Grand Canyon Tips for Visiting
It’s a long way down – 6,000 feet to be precise. The Grand Canyon is as deep as Clingman’s Dome is high. The wind whipped around us, and I swallowed, stepping forward slightly to peer into the endless chasm. Although the view was overwhelming, I was more concerned about the drop – all 6000 feet of it – and the fact that there were no guardrails to be found. I flinched as another screaming child raced by.
The Colorado River has spent several million years carving out this natural wonder. The rock at the rim dates back 230 million years, while the rock at the base is more than two billion years old. Each layer has a varying shade of rust, tan, pink and orange. Sunset ignites the colors for the line of photographers wriggling on their stomachs toward the edge. I tried to fire off a couple of shots but the wind, and the image of my crushed body sprawled across the rocks below, prevented any masterpiece.
Five Native American tribes – the Hopi, Navajo, Havasupai, Hualapai and Paiute – have called the canyon home for nearly three thousand years. The Paiute refer to the area as Kaibab, or ‘Mountain Lying Down.’ It was the explorer John Wesley Powell who coined the name ‘Grand Canyon’ in the 1870s.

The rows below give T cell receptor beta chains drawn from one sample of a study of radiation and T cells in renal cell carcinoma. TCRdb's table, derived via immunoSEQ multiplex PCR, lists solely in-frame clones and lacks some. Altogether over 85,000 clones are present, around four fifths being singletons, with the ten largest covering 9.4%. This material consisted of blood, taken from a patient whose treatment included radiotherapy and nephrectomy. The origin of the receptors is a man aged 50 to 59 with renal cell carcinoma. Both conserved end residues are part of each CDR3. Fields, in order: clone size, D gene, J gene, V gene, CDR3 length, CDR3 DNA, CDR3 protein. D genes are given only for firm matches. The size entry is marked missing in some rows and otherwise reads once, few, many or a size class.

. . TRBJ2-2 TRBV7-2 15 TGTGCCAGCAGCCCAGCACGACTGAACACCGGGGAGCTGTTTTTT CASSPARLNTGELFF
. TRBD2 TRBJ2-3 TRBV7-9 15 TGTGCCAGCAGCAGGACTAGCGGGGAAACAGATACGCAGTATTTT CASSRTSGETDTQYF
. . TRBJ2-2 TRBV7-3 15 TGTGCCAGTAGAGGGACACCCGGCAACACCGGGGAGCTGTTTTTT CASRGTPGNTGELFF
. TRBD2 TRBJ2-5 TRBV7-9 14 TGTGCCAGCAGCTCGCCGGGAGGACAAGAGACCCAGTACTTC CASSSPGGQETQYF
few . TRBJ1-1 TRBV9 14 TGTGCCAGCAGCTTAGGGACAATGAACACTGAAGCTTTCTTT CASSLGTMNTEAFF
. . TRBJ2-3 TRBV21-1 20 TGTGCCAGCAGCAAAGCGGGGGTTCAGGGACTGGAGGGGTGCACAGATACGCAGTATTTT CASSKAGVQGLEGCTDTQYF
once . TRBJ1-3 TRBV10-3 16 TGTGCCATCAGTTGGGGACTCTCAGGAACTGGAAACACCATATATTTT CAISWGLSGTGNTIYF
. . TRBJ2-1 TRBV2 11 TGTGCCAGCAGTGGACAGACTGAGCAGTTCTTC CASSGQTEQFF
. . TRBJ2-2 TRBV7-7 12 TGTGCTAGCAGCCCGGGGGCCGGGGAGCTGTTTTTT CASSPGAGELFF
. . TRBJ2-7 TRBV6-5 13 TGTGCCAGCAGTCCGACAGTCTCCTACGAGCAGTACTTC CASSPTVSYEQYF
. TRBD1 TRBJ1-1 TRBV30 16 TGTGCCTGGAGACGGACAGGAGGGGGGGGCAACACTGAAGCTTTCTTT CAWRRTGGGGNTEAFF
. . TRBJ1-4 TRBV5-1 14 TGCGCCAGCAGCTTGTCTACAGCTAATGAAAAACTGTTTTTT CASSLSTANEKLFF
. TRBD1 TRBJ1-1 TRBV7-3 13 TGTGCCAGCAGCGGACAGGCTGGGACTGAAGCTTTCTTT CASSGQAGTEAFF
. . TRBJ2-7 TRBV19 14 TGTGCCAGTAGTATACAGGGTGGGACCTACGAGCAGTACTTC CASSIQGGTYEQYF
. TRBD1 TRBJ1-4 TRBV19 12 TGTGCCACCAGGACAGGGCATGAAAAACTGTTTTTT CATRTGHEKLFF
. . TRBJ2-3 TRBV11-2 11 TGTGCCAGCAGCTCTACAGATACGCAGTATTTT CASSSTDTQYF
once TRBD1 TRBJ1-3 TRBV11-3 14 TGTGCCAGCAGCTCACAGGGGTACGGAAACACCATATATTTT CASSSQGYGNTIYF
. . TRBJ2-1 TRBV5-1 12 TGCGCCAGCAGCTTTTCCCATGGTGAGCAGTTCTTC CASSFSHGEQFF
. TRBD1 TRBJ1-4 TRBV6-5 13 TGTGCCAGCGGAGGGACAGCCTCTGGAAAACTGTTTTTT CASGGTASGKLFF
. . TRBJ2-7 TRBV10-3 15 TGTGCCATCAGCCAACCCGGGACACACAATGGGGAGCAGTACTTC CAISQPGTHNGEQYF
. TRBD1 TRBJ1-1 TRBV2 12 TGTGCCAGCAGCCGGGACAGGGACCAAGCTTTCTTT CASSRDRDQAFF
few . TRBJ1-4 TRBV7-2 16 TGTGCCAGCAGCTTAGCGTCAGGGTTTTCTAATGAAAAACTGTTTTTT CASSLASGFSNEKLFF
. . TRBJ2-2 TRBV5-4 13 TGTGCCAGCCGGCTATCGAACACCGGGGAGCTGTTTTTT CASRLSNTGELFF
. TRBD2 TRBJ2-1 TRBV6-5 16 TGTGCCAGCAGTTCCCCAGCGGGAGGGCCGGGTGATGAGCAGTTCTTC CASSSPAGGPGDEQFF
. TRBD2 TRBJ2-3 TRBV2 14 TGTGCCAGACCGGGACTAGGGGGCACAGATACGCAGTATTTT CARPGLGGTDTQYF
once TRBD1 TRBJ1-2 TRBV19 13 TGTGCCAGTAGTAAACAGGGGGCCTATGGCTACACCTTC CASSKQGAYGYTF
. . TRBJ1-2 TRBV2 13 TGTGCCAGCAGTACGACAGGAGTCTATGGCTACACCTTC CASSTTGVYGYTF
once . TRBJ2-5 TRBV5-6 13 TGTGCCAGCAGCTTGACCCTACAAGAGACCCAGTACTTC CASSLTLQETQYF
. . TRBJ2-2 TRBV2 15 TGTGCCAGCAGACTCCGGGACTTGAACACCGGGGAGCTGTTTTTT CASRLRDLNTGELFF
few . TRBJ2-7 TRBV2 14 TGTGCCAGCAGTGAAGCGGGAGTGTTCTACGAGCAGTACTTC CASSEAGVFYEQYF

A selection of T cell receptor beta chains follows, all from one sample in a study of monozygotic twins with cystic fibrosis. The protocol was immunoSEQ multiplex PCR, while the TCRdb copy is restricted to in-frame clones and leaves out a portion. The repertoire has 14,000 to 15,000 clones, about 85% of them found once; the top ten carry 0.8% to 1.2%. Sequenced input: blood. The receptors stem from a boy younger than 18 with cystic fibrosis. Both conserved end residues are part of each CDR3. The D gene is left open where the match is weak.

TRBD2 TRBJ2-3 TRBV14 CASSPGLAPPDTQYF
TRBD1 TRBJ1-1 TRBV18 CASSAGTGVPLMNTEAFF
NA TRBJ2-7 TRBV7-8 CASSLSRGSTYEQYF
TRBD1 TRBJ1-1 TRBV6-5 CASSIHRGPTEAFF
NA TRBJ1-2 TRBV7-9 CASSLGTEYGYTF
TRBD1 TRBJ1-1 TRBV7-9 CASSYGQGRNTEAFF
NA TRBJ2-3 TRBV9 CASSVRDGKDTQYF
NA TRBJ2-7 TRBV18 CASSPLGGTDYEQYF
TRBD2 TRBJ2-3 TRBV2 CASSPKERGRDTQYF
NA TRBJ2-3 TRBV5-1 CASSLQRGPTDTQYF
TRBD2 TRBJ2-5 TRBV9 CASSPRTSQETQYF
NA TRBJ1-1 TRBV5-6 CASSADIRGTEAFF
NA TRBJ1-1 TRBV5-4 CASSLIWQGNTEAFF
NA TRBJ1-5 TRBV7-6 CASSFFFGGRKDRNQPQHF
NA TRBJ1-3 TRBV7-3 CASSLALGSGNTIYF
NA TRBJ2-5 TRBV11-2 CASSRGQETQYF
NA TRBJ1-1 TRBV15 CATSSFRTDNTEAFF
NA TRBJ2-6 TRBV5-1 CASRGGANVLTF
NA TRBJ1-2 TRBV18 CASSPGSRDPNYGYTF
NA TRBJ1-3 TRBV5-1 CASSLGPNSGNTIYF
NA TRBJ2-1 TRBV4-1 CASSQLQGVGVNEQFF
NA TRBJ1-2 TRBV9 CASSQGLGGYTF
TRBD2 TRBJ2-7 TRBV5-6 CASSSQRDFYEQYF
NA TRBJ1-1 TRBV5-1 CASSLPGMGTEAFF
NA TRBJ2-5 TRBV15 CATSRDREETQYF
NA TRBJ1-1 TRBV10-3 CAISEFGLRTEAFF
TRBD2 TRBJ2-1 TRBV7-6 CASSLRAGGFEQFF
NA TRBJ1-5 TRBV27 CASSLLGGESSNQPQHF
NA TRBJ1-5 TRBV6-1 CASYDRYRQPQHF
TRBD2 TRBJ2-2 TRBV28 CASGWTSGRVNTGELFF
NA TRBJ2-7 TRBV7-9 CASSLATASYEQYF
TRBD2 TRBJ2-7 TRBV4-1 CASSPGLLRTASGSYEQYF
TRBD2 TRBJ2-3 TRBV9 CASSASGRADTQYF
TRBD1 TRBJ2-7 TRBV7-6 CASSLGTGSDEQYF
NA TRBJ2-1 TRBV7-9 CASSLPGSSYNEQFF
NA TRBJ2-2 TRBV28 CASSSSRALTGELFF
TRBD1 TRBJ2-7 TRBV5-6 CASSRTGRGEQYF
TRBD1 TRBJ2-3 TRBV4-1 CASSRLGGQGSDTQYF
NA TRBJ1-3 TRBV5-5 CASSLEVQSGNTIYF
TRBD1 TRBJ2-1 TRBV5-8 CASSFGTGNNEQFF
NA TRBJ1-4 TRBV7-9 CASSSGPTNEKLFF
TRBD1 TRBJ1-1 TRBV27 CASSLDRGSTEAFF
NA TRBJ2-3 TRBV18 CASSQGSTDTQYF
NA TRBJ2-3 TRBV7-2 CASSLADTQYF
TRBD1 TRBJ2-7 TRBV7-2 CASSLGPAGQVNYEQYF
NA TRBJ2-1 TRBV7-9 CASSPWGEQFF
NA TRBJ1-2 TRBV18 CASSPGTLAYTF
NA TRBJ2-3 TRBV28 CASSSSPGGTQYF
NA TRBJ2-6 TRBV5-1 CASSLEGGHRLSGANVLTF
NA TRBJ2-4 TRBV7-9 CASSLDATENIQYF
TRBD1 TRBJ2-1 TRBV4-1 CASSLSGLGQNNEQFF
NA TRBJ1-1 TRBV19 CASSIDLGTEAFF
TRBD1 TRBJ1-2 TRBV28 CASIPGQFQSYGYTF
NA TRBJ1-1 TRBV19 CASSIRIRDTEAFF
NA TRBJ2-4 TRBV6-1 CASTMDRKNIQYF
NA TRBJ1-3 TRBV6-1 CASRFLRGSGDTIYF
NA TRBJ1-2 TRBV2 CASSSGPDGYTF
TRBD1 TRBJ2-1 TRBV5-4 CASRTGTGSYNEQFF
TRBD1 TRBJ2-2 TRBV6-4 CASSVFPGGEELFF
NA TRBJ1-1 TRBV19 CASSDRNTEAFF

The area was originally a national monument, only becoming the seventeenth national park in 1919. This change was signed into law by President Woodrow Wilson and, in 1975, President Gerald Ford expanded the park to double its size. But, it was Teddy Roosevelt who first sought to protect the Grand Canyon:
‘In the Grand Canyon, Arizona has a natural wonder which is in kind absolutely
unparalleled throughout the rest of the world. I want to ask you to keep this great
wonder of nature as it now is. I hope you will not have a building of any kind, not
a summer cottage, a hotel or anything else, to mar the wonderful grandeur, the
sublimity, the great loneliness and beauty of the canyon. Leave it as it is. You cannot
improve on it. The ages have been at work on it, and man can only mar it.’
Fortunately, many have taken this to heart over the years, and there are still only a handful of hotels along the South Rim. Book months (or more) in advance. Expect a terrible parking situation in the summer months. Oh yeah, and please keep a watchful eye on your children.
Tips for visiting:
- The best times to visit are in May, and from mid-September to mid-October.
- The weather is unpredictable much of the year. Wear layers. The rainy season spans most of August and the base of the canyon can reach temps of 106º F.
- Take water!
- To combat traffic congestion, many area hotels provide a free shuttle.
- The South Rim offers the best views. The early morning or late afternoon hours are great for photographers – assuming you aren’t paralyzed by the idea of heights!
- Be on the look out for rattlesnakes.
Have you ever visited the Grand Canyon? Share your experience below.
Lane & Juliet
The writing and photography team behind Southwest Compass, the travel blog for the American Southwest.